WA Wijewardena, a former deputy governor, in an article in the Daily FT alleged that the Monetary Board should have tightened monetary policy “based on the logical economic choice which the Board would have made to lift the economy out of the prevailing foreign exchange crisis.”
But the Central Bank’s response is that it has tightened monetary policy, first by raising the Statutory Reserve Requirement (SRR) in January 2016, followed by increasing the main policy interest rates by 50 basis points in February 2016.
This was in addition to the “imposition of a loan to value (LTV) ratio on motor vehicle related credit facilities, the allowing of the exchange rate to depreciate, and the changes introduced to vehicle import duties,” during the last quarter, the statement said.
“The decision of the CBSL in March 2016 to maintain the monetary policy stance unchanged after two consecutive months of tightening is a logical step in allowing sufficient time for the market to respond to monetary policy actions while allowing room for the already increased market interest rates to stabilise.”
Crucially, the Central Bank believes interest rate tightening alone would be insufficient to address external sector pressures.
“In the midst of the balance of payments crisis in 2000/01, the CBSL unsuccessfully attempted to prevent the exchange rate from depreciating by raising policy interest rates. Specifically, the Reverse Repurchase rate of the CBSL was increased from 13.48 percent in June 2000 to 23 percent by January 2001.”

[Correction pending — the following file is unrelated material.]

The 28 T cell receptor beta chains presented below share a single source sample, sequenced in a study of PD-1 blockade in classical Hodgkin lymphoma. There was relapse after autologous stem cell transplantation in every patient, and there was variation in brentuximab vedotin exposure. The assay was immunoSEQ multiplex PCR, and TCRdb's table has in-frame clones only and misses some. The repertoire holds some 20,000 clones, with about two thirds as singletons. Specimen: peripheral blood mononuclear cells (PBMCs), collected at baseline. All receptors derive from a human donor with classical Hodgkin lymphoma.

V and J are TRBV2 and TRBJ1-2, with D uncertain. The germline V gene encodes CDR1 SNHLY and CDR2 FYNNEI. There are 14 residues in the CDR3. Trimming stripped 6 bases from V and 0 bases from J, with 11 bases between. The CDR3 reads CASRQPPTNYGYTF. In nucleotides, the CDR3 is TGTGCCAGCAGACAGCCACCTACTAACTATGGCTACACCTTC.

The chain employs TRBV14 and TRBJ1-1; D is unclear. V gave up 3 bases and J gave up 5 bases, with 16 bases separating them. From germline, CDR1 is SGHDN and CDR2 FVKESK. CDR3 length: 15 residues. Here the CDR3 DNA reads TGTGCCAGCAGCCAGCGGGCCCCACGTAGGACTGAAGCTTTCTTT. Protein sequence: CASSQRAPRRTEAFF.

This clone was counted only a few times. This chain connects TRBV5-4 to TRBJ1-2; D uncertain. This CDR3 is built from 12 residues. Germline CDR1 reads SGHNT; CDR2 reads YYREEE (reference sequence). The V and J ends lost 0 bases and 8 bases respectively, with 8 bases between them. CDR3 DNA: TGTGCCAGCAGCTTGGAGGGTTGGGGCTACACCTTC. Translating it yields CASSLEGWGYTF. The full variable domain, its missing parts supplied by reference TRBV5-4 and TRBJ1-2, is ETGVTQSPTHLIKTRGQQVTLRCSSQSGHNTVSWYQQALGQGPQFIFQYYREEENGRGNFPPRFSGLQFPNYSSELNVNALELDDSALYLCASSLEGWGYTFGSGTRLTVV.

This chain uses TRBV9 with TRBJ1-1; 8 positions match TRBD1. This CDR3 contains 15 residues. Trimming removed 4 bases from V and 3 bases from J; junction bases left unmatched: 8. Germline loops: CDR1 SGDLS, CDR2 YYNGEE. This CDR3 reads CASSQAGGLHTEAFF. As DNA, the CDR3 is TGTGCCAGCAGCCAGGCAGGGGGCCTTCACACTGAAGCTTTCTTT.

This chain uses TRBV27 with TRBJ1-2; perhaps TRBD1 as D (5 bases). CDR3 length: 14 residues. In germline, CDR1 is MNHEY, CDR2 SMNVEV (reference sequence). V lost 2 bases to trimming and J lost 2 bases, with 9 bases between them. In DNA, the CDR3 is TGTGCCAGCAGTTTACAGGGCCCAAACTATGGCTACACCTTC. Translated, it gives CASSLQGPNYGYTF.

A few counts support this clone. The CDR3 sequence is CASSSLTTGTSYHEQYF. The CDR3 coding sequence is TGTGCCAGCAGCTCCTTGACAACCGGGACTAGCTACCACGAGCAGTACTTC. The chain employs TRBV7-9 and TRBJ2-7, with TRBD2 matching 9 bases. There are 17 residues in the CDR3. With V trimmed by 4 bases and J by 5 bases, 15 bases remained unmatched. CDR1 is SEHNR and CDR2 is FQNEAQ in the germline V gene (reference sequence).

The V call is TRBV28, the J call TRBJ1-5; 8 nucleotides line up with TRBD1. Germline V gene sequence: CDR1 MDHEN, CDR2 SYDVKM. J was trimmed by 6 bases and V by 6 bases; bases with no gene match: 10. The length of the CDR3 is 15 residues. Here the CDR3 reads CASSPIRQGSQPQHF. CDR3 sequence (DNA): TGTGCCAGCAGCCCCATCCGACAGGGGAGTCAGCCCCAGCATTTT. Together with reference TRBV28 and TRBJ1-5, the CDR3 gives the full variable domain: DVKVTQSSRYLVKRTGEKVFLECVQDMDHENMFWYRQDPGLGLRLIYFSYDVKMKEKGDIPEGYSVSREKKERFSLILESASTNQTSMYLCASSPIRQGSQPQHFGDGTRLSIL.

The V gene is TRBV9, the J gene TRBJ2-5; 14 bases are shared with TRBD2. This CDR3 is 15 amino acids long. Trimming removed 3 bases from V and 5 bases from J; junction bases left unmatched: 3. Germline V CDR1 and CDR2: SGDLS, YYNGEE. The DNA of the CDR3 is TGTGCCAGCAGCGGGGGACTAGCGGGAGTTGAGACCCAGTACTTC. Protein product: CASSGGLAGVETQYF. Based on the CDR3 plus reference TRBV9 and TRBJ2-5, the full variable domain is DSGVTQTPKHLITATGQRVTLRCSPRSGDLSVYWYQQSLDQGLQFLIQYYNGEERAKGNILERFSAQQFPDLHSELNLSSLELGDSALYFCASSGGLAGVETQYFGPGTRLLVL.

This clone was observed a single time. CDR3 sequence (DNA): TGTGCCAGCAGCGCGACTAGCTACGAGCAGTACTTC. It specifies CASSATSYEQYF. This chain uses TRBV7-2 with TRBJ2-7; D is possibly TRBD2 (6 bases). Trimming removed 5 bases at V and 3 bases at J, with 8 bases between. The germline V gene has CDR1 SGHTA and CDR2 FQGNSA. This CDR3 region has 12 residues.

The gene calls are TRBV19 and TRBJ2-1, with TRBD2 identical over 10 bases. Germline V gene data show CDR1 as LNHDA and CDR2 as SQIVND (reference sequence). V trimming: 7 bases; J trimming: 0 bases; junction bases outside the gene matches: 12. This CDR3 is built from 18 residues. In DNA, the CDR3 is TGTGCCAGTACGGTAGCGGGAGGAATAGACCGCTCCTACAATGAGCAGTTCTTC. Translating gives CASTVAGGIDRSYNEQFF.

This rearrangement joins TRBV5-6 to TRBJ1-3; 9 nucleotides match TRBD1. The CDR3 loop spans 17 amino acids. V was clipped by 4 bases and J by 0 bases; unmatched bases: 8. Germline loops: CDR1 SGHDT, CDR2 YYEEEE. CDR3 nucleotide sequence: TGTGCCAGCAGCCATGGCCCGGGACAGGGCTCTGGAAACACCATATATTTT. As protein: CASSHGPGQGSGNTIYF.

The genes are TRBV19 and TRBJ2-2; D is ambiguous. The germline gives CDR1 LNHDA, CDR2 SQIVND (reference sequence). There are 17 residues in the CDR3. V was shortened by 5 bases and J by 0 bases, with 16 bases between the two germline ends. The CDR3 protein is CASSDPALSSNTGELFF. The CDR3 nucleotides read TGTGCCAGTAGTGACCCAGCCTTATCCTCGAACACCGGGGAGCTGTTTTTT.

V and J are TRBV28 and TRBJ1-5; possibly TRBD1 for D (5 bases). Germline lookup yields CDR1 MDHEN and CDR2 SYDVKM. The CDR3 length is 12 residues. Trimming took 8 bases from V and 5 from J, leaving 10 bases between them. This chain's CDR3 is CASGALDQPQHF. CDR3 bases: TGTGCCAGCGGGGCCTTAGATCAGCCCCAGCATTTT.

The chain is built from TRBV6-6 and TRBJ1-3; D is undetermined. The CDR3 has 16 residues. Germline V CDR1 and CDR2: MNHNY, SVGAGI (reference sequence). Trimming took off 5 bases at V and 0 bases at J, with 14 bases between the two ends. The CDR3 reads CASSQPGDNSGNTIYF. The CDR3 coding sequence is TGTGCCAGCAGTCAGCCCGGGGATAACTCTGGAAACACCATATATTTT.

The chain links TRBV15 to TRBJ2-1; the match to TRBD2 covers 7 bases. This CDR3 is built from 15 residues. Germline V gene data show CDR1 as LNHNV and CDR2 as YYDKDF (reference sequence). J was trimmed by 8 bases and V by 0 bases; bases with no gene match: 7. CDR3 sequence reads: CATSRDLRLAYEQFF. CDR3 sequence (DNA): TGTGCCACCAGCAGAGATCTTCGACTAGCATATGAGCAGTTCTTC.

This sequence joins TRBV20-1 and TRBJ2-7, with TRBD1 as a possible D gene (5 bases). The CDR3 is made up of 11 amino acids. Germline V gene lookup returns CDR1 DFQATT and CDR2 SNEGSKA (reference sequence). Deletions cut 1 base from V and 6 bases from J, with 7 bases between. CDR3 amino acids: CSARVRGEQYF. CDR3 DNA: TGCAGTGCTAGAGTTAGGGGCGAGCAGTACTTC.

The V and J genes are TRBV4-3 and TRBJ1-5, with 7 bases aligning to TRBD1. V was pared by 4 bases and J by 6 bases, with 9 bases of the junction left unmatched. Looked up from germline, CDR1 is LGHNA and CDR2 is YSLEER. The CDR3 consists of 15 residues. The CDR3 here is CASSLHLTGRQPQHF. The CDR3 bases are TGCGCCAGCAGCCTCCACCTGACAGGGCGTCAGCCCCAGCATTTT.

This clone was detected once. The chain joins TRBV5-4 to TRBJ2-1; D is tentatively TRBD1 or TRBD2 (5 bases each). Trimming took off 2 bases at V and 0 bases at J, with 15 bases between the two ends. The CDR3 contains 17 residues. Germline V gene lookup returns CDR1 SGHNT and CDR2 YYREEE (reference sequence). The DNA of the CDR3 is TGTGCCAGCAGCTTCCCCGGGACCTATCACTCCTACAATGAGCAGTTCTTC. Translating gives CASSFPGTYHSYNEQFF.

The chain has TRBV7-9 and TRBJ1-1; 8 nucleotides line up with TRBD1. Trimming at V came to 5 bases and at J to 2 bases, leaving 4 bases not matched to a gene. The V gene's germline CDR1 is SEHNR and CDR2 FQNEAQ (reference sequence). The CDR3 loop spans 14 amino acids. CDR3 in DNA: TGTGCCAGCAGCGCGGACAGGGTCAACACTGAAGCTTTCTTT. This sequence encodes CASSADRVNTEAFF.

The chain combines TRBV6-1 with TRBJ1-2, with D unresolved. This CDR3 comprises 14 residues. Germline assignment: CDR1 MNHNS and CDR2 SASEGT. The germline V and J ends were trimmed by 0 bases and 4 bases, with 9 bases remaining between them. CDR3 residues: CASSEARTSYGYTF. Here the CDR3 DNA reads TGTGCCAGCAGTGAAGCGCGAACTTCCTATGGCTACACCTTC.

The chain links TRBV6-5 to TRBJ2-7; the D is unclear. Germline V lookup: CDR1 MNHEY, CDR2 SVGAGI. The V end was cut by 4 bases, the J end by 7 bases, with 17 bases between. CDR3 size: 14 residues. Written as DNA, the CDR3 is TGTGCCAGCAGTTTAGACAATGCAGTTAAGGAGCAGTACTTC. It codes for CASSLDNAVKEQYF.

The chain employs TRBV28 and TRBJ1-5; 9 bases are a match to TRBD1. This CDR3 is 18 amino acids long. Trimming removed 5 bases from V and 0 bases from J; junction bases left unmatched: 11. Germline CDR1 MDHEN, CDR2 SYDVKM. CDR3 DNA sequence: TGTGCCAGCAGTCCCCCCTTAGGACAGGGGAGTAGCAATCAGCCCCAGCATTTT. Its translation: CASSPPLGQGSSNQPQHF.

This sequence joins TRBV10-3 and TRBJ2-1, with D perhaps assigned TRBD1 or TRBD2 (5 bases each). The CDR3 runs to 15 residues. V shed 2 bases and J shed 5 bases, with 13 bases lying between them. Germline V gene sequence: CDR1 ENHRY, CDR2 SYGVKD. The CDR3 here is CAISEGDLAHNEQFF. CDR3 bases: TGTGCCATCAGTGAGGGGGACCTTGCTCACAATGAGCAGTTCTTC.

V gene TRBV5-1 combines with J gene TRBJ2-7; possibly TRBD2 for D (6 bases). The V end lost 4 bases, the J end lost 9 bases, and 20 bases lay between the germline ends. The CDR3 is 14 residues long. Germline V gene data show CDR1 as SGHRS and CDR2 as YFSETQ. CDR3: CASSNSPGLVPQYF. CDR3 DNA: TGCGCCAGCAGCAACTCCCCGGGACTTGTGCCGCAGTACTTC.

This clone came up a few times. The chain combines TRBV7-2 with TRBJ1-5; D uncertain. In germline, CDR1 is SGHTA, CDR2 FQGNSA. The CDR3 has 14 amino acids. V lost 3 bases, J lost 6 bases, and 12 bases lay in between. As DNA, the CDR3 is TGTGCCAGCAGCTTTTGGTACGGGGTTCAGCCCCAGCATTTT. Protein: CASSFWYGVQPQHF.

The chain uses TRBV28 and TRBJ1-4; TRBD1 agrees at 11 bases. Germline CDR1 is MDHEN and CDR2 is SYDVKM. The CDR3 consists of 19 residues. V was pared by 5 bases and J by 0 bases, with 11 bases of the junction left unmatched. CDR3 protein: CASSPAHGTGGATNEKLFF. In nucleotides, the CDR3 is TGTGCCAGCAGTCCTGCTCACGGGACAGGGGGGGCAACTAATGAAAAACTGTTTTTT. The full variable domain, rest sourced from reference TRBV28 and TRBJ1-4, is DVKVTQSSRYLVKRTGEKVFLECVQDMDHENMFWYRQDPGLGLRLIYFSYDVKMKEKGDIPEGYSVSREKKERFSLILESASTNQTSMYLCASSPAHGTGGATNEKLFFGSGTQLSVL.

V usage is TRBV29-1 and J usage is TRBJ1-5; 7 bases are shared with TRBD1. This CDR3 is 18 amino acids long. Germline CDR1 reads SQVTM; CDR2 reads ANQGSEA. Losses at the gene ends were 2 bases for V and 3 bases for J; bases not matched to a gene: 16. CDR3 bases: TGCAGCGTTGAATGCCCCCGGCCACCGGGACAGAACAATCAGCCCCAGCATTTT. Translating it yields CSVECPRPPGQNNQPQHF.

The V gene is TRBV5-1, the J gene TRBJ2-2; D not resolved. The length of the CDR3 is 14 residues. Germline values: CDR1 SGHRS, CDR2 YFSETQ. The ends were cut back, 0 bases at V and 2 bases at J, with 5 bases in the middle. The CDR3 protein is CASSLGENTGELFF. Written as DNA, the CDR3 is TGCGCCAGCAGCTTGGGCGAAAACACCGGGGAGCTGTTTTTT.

“In addition to the free-fall WA has discussed in his article, the end result was the disastrous growth outcome in 2001, where the country registered its only negative annual real GDP growth rate since independence.”
The CBSL is of the view that a blend of policy measures, including fiscal and monetary policy measures, is more appropriate, rather than solely relying on interest rates to correct the imbalances in the external sector.
In the meantime, the CBSL will continue to emphasise the need to implement necessary structural reforms to strengthen the fiscal and external sectors on a sustainable basis, it said.
This month, Sri Lanka may announce a support facility from the IMF after a decline in foreign reserves due to debt service payments and the supply of foreign exchange to cover foreign investor sales of government bonds.
A key factor is leading the market rather than following it, and the Central Bank’s decision to increase policy interest rates by 50 basis points in February 2016 surprised the market, the statement added.